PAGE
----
Barcelona boasts being a modernist city for a reason: more than fourteen conserved houses in the city invite us to enjoy a comprehensive artistic movement. Modernism is a movement of cultural renewal that was manifested in the work of creators coming from different countries all across Europe and Hispano-America. For this reason, it was the first “international” cultural phenomenon. Artistic modernism receives specific names in each language: Art nouveau, Jungenstile, Modern Style, Liberty etc … Denominations that include precious, novel, young, free and cosmopolitan characterize authors who are ascribed to this movement. From an aesthetic point of view, modernism is singled out for manifesting itself through multiple creative disciplines: architecture, decorative arts (ceramics, furniture, stained glass, forging and jewelry), painting and drawing, graphic design, sculpture and poetry. Regarding previous trends, it is distinguished by the great development of the decorative arts. It surpassed the processes of artisan production, contributing modern conceptions to produce series of pieces and commercialize them on a large scale (for example in jewelry, ceramics, furniture and graphic arts). Below we have selected the six most important modernist houses in Barcelona that you should know. The treasures are just waiting to be discovered…
There are always tourists with cameras focusing in on the limestone and wrought iron waves on the facade of Casa Milà (better known as La Pedrera). It is the most photographed and visited Gaudí civil building in Barcelona, since in 1987 the roof was opened to the public where the shadows of the chimneys transform into galactic warriors. His fame rose between 1906 and 1912 on behalf of the industrialist Pere Milà and his wife, Rosario Segimon, widow of a wealthy Indian, who lived on the noble floor and rented the other flats. Opens every day. Price: €20.50.
The house that Josep Puig i Cadafalch reformed between 1898 and 1900 was commissioned by the industrialist chocolatier Antoni Amatller. It is one of the few modernist interiors that retain all the original furniture, like the ceilings, floors, columns, original decoration and symbols of the early twentieth century. Amatller, who was a great amateur photographer, photographed every single nook and cranny of the house. This was a great help in the restoration process that ended just a few years ago. The modernist architect counted on a great team of craftsmen who worked with ceramics, forges, stuccos, cabinets and also the lamps that completed the look of the Casa Amatller. Price of admission: €15.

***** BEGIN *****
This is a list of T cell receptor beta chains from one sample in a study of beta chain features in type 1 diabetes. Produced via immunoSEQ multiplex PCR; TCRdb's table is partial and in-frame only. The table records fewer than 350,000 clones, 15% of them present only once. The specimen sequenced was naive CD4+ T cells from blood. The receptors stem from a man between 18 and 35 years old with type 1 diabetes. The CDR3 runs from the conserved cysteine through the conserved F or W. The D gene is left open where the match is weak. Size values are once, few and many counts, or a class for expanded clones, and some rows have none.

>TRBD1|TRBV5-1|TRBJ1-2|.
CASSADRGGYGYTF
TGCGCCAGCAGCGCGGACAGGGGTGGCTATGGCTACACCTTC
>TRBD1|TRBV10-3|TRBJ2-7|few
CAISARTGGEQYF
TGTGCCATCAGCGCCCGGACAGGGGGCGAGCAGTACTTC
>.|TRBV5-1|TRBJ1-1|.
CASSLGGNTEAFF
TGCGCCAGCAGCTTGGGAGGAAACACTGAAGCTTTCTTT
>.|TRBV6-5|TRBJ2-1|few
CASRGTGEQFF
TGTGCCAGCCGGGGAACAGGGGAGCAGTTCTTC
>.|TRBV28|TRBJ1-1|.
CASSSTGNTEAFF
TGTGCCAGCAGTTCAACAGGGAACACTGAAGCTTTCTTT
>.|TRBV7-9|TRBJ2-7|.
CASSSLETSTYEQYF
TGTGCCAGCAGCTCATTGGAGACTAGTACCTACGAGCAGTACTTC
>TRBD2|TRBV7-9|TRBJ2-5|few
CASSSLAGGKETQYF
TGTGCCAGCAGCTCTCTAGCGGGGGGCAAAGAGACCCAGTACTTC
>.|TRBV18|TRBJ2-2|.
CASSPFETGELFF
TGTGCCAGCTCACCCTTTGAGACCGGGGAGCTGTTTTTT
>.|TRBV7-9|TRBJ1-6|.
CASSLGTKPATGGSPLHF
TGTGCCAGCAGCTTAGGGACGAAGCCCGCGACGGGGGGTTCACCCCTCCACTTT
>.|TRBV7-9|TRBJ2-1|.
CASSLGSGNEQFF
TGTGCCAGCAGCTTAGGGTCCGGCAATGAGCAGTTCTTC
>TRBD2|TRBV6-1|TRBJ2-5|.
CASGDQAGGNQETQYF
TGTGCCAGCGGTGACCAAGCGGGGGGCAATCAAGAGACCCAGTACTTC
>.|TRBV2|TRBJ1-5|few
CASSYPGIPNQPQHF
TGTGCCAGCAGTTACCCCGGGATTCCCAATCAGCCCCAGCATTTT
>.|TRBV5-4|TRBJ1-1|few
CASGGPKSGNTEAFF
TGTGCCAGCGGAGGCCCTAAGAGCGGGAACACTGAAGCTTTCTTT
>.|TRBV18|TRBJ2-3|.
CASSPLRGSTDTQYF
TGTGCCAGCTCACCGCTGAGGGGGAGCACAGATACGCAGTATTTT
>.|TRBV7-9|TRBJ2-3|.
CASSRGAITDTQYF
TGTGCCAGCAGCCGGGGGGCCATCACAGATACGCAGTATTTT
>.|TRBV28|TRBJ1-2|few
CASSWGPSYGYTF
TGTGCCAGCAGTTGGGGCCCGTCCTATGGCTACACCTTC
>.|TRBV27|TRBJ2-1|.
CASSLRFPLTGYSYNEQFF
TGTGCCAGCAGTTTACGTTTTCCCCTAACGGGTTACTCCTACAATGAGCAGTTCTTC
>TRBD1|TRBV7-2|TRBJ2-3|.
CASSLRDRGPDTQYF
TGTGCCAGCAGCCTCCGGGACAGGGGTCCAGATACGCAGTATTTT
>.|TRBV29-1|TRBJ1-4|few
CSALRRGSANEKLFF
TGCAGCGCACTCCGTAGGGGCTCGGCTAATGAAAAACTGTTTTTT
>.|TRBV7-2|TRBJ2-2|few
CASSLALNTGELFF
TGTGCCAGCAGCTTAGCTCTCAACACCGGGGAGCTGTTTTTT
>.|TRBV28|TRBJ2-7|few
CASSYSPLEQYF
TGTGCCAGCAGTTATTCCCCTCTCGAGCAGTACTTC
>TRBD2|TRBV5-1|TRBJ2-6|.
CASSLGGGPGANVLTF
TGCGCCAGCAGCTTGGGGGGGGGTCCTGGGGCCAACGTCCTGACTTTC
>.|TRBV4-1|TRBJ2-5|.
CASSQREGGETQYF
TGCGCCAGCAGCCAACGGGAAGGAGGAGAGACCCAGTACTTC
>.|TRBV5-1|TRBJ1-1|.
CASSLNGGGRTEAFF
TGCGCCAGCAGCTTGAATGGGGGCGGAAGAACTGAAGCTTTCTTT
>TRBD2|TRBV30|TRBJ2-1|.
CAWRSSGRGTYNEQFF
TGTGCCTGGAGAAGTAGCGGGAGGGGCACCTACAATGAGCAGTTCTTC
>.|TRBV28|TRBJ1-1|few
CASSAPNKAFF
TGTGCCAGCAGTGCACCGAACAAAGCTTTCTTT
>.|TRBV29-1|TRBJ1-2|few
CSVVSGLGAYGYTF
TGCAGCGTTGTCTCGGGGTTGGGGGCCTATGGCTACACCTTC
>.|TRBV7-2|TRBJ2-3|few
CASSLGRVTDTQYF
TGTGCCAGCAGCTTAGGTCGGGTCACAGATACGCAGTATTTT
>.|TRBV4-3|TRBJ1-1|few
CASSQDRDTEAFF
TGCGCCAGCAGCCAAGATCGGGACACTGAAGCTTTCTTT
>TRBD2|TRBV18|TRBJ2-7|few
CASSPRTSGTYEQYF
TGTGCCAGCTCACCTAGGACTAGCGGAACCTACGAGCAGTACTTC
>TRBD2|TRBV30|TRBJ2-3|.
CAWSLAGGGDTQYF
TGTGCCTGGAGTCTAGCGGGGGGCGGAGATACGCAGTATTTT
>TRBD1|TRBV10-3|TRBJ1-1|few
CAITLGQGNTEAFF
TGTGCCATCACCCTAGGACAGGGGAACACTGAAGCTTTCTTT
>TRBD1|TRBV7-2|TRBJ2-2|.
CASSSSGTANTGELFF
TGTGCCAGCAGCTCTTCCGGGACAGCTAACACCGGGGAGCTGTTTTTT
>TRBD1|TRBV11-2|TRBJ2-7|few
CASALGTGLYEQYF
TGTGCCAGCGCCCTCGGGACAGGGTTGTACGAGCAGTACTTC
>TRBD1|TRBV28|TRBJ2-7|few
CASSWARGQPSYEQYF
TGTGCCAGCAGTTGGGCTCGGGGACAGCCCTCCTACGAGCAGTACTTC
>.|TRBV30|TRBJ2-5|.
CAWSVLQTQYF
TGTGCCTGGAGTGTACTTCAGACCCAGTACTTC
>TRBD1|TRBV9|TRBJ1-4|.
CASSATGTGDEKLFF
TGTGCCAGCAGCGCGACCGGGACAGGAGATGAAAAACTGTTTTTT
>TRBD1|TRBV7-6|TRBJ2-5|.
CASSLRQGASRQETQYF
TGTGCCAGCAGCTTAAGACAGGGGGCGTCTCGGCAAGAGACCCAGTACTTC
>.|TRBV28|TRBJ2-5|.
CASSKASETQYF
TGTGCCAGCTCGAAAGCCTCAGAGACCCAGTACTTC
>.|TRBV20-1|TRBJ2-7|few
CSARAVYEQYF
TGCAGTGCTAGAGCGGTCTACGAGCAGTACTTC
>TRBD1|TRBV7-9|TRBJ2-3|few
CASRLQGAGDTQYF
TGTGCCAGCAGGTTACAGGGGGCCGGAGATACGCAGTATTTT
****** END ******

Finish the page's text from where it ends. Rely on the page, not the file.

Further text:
The Palau Baró de Quadras has been owned, since 1970, by the City Council. It was reformed to first house the Museum of Music. Since 2013, it has become the headquarters of the Institut Ramon Llull. The building, renovated between 1904 and 1906 by Puig i Cadafalch, has a double facade. One facing towards Rosselló and the other to Diagonal, creating a perspective that both don’t seem to belong to the same building. The pavement of Roman mosaic, the fountain, the lamps with winged dragons and the majestic staircase emphasize the vestibule. The entrance costs 12 euros and permits access to the ground floor, the main floor with its noble halls and roof. From the top floor, you can contemplate the House of the Punxes coming from the same modernist architect.
Eusebi Güell, a Barcelona businessman, politician and bourgeois, commissioned Gaudi in 1885 to build a new residence near la Rambla. This is where he would live for 20 years with his wife, Isabel López, and their eight children. The Palau Güell was built with mahogany woods and beautiful marbles, brought over with industrial ships by his father-in-law, the Marquis of Comillas. It was the richest and most influential marriage of Barcelona in the late nineteenth century. For security and conservation reasons, the number of visitors allowed inside the building is small. General rate: 12 euros.
Casa Fuster is the work of the architect Domènech i Montaner. He constructed the house in 1908 by order of Mariano Fuster, from the Majorcan society that gave it to his wife, Consuelo Fabra i Puig, daughter of the Marquis of Alella. From its terrace on the gardens of Salvador Espriu, you can see a panoramic view of the Passeig de Gràcia. In 2004 it opened as a luxury hotel. The hotel has recovered the 1940s Viennese Café by showcasing its impressive columns. Part of the main floor, where the Fuster family lived, is now part of the restaurant.
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